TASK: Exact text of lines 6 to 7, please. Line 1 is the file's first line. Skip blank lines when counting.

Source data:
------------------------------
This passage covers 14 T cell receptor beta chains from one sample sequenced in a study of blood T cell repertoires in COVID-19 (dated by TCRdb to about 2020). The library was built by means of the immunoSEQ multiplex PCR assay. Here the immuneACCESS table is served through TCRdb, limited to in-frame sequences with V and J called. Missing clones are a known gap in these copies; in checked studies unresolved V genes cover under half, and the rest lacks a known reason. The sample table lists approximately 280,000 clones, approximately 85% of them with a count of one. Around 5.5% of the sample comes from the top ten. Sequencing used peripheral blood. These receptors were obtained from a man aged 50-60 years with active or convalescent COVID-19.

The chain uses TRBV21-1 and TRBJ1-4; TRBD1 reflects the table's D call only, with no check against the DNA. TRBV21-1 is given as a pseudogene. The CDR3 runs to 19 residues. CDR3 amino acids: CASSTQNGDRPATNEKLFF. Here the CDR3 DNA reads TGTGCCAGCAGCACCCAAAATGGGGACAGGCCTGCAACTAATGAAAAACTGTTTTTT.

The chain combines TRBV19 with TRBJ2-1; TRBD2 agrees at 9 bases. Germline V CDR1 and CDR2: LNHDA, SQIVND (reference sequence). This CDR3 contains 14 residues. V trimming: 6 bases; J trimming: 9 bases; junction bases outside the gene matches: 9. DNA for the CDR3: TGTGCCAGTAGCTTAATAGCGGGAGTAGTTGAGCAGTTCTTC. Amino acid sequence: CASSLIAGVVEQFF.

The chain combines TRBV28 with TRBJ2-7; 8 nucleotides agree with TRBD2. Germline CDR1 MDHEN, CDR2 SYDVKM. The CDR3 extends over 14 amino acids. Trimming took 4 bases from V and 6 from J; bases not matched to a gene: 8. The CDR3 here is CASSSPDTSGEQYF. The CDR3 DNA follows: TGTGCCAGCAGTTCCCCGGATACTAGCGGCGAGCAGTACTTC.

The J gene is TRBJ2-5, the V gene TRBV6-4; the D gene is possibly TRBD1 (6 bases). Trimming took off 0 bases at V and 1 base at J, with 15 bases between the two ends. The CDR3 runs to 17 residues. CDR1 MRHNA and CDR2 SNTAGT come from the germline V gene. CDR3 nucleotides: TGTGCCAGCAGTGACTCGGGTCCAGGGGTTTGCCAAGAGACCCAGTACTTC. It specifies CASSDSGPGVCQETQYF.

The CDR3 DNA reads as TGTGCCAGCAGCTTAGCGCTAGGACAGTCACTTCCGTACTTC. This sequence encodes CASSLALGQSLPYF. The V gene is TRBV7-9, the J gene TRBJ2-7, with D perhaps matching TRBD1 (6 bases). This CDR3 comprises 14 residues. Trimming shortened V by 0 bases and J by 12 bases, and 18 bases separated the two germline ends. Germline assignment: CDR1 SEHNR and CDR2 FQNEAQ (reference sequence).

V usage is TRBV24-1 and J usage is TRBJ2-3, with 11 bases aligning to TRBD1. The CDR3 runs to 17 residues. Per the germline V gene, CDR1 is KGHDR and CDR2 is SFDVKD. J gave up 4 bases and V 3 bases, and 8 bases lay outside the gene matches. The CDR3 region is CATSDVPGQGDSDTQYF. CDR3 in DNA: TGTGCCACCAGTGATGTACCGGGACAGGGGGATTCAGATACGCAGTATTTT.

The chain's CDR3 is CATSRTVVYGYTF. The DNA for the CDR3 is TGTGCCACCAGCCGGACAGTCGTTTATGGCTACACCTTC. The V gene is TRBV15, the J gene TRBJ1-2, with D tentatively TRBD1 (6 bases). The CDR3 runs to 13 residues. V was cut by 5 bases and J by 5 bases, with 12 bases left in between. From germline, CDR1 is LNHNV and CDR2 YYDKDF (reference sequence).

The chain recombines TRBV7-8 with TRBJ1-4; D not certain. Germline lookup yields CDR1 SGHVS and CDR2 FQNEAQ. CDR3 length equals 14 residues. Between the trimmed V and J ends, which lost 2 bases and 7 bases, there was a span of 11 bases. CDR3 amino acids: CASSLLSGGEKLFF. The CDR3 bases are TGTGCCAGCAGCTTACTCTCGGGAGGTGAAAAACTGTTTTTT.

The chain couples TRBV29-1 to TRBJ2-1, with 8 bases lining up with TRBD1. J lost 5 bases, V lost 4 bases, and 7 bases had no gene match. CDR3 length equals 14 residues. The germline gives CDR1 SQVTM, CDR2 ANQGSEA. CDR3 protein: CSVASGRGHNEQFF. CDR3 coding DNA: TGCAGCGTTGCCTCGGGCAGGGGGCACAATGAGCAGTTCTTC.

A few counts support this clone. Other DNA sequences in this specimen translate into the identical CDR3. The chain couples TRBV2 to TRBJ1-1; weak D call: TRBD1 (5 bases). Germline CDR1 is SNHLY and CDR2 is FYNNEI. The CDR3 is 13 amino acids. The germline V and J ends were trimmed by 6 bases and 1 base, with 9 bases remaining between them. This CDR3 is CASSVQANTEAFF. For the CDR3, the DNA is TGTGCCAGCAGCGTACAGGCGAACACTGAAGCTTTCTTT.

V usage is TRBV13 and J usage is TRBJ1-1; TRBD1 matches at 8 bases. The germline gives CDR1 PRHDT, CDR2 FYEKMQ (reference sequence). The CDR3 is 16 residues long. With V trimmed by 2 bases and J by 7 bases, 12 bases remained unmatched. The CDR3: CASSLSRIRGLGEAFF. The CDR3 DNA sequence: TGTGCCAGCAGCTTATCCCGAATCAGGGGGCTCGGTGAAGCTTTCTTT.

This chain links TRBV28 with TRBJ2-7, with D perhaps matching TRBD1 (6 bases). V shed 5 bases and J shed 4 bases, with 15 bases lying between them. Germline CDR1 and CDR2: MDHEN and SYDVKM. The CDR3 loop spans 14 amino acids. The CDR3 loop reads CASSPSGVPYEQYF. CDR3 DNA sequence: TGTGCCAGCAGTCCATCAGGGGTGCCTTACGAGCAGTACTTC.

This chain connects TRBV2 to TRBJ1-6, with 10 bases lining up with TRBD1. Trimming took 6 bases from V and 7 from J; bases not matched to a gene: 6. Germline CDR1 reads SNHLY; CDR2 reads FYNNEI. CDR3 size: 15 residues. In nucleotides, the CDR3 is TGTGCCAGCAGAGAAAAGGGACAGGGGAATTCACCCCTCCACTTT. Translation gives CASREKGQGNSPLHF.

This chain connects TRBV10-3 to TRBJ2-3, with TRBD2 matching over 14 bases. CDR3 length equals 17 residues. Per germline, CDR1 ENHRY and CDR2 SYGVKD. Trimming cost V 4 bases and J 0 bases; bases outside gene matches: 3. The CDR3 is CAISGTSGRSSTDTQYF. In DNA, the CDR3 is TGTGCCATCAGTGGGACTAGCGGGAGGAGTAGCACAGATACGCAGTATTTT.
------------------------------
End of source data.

The CDR3 DNA reads as TGTGCCAGCAGCTTAGCGCTAGGACAGTCACTTCCGTACTTC. This sequence encodes CASSLALGQSLPYF. The V gene is TRBV7-9, the J gene TRBJ2-7, with D perhaps matching TRBD1 (6 bases). This CDR3 comprises 14 residues. Trimming shortened V by 0 bases and J by 12 bases, and 18 bases separated the two germline ends. Germline assignment: CDR1 SEHNR and CDR2 FQNEAQ (reference sequence).

V usage is TRBV24-1 and J usage is TRBJ2-3, with 11 bases aligning to TRBD1. The CDR3 runs to 17 residues. Per the germline V gene, CDR1 is KGHDR and CDR2 is SFDVKD. J gave up 4 bases and V 3 bases, and 8 bases lay outside the gene matches. The CDR3 region is CATSDVPGQGDSDTQYF. CDR3 in DNA: TGTGCCACCAGTGATGTACCGGGACAGGGGGATTCAGATACGCAGTATTTT.